The US National Transportation Safety Board is investigating an Embraer Phenom 100 landing incident that occurred in Texas on 10 September, marking an official safety inquiry into a series of brake-by-wire system issues that have occurred with Embraer's entry-level jet.

The pilot and passenger on board the six-seater twinjet (N226CP) were landing at the Brenham Municipal airport for fuel in good weather that afternoon when they received a warning light indicating the brake system was not working, an airport official says. Brake failure procedures instruct pilots to multiply the full-flap landing distance by 1.5 and to "progressively" pull the aircraft's manual parking/emergency brake handle, located in the centre console between the pilots' seats. Embraer notes that the emergency brake accumulator "allows for six actuations".

Embraer Phenom 100
 © Embraer

As in several previous events however, including a landing incident in Mammoth Valley, California in March, the main gear wheels appear to have locked up and blown the tyres during the emergency brake application despite specific training put in place to prevent flats.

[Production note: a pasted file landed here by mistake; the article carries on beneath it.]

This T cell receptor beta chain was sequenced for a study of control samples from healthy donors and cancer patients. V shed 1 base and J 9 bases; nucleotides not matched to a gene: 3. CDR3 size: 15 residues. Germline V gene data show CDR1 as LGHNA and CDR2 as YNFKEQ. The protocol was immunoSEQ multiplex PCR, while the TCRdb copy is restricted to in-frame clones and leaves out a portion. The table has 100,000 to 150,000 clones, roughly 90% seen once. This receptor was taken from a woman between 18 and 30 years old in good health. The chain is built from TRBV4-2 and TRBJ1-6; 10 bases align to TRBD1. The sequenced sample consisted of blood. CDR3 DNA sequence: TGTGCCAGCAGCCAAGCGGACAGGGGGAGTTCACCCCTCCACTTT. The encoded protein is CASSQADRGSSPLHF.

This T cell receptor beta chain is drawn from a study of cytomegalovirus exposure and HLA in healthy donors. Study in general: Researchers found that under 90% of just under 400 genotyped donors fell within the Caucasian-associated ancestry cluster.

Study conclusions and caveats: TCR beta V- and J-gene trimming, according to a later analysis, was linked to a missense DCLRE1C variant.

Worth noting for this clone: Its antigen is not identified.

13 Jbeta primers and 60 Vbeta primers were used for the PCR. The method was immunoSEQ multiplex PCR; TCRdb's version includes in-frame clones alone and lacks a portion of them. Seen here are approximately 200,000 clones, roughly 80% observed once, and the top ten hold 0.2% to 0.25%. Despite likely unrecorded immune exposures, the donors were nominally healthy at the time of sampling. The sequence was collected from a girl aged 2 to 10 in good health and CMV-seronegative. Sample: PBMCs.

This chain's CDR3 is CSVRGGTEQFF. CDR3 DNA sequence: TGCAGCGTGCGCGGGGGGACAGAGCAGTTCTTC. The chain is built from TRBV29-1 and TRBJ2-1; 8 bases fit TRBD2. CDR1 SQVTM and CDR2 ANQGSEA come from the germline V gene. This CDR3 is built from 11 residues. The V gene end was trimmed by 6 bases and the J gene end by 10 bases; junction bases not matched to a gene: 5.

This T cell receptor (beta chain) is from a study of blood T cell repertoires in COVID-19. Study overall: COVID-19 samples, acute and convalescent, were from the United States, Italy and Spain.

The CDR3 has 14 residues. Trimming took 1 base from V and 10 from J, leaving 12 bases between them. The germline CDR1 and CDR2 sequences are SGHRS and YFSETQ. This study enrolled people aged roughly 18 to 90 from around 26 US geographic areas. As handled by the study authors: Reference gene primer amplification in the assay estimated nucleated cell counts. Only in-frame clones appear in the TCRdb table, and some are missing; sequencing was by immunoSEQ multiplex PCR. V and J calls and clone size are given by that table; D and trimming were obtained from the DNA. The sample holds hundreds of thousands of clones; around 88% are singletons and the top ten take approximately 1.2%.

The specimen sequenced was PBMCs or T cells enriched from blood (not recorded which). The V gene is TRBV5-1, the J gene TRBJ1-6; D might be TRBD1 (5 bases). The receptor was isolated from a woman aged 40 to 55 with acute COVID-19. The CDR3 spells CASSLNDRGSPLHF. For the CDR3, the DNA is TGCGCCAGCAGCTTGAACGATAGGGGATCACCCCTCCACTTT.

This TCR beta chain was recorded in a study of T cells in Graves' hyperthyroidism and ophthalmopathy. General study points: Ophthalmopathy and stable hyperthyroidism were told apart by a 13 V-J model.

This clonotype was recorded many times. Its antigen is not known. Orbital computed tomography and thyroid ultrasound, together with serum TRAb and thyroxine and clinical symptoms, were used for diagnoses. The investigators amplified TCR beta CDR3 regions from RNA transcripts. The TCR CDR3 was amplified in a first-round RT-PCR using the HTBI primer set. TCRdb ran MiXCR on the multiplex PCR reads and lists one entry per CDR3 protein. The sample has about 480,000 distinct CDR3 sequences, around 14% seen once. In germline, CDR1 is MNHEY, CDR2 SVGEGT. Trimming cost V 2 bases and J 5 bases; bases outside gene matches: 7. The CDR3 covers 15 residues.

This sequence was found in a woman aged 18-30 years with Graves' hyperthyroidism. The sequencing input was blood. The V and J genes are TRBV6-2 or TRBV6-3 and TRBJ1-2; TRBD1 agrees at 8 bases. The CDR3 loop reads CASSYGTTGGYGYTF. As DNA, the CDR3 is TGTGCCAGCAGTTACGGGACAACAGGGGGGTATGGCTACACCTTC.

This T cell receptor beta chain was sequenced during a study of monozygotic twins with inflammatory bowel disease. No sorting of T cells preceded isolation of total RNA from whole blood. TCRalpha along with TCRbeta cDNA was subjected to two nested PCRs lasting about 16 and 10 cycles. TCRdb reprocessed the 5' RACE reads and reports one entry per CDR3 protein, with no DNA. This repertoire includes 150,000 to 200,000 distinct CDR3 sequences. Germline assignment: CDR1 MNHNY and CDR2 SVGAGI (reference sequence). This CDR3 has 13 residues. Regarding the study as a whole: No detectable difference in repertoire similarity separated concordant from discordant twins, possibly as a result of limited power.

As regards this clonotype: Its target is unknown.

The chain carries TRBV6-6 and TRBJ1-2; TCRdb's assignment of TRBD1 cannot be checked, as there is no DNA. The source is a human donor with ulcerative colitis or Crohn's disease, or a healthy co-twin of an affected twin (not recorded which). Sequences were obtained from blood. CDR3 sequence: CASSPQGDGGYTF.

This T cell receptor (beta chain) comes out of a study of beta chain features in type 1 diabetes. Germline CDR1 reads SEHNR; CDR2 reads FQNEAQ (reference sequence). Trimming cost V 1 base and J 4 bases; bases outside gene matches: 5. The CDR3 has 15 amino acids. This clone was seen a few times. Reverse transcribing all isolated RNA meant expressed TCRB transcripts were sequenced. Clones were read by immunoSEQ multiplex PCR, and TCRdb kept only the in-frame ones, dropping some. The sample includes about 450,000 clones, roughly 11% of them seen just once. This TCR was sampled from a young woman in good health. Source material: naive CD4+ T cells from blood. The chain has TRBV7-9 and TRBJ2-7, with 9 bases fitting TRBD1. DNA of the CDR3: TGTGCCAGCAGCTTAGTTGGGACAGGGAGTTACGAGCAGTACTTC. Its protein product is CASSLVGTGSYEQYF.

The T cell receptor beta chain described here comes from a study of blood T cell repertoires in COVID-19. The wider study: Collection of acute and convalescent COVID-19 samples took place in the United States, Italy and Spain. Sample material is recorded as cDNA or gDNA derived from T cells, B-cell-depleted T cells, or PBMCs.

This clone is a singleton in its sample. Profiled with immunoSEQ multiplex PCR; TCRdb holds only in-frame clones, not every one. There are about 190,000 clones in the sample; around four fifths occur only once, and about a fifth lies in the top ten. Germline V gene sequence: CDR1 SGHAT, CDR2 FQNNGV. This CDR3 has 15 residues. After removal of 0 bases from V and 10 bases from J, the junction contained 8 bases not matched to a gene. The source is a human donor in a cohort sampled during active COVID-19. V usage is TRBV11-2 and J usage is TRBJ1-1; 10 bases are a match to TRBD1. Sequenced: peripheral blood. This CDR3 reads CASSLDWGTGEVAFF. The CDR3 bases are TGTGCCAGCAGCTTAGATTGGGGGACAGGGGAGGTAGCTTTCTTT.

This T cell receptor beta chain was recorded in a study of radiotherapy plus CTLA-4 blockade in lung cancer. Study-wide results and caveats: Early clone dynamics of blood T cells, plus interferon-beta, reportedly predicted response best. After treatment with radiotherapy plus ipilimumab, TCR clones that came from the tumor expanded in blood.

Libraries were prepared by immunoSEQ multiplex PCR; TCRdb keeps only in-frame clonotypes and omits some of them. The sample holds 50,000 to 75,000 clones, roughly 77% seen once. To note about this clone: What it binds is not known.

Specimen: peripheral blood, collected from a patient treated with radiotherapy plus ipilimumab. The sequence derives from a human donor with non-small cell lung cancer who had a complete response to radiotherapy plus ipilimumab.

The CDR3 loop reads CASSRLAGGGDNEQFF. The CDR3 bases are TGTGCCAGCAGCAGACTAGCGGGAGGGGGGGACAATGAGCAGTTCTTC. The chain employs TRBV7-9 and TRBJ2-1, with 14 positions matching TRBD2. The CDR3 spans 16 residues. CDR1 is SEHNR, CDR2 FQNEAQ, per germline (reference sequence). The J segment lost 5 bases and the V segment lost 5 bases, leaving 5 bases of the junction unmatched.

Embraer's efforts to understand the brake system issues have focused on several possible problems with the brake-by-wire design, including the brake control computer system that senses pedal pressure and commands the brakes, and the potential for having air in the hydraulic lines. Embraer has issued an improved procedure for bleeding brake lines and has a service bulletin out for a new brake control unit. It is not clear what upgrades had been installed on N226CP.

In the Texas incident, witnesses say the pilot maintained directional control about halfway down the 1,800m (6,000ft) runway after landing before partially exiting the side of the runway, damaging a landing gear strut and wing light in the process. The occupants were not injured.

The runway remained closed for two days until the aircraft was moved to a parking area for Embraer officials to examine it. As of 21 September, the Phenom 100 remained at the airport on chocks as the NTSB continued its investigation.

Embraer says it is supporting the NSTB effort as an advisor to the Brazilian safety agency Cenipa.

Source: Flight International